A prominent security researcher has published the results of application tests on prominent Web browsers that he claims has uncovered scores of new, previously unknown security holes.
Michal Zalewski is a Poland-based security researcher for Google. In a post on January 1, Zalewski used a blog post to publish the partial results of tests he performed with an application testing – or “fuzzing” – tool called cross_fuzz. The results include the discovery of a large number of remotely exploitable holes in Microsoft’s Internet Explorer, Mozilla’s Firefox browser, the Opera browser and those using the WebKit HTML rendering engine, which includes Apple’s Safari and mobile browsers.
Fuzzers are a kind of automated application testing tool that barrage software applications with data inputs in various formats in an effort to expose vulnerable code and induce crashes. Cross_fuzz is described as a fuzzer that finds holes by exploiting document object model (DOM) operations across and between Web pages.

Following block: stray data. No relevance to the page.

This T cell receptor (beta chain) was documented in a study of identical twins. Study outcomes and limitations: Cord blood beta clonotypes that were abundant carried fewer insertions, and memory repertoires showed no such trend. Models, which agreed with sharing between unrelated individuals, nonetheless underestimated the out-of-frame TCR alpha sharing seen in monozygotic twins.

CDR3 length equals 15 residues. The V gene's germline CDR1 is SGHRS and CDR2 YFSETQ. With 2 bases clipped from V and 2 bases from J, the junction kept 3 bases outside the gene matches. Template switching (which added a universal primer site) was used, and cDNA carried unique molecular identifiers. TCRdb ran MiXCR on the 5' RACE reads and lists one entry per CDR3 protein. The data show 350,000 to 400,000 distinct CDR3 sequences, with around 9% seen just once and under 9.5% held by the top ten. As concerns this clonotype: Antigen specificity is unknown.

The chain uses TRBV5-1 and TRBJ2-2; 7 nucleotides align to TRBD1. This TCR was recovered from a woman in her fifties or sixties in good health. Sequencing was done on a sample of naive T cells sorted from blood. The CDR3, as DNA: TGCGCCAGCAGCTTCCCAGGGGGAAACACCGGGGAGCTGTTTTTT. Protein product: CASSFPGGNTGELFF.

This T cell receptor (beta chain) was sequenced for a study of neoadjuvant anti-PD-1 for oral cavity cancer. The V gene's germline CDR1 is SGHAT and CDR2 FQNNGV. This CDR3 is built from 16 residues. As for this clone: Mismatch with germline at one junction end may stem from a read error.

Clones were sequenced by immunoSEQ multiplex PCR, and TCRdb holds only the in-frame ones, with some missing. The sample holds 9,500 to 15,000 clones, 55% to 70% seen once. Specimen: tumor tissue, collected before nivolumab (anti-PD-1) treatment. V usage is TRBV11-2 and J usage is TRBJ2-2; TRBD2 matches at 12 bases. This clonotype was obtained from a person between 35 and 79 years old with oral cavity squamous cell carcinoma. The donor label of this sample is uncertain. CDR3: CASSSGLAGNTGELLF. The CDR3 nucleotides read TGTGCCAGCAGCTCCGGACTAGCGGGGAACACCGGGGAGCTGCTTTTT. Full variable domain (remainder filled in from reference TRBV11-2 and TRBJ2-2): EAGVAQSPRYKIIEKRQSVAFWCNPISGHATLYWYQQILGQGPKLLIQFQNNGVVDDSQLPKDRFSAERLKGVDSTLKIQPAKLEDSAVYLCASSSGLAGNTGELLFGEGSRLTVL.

Many of the vendors in question were notified of the holes more than six months ago, prompting Zalewski’s call for broader “community engagement” to get the holes fixed. Zalewski claims that “third parties” may be aware of at least one of the remotely exploitable holes he discovered.
Zalewski who is aprominent member of Google’s vulnerability research team, has discovered critical holes in common browsers before. He said that the cross_fuzz tool is continuing to find new holes in – published a link to the cross_fuzz application for others to download and try.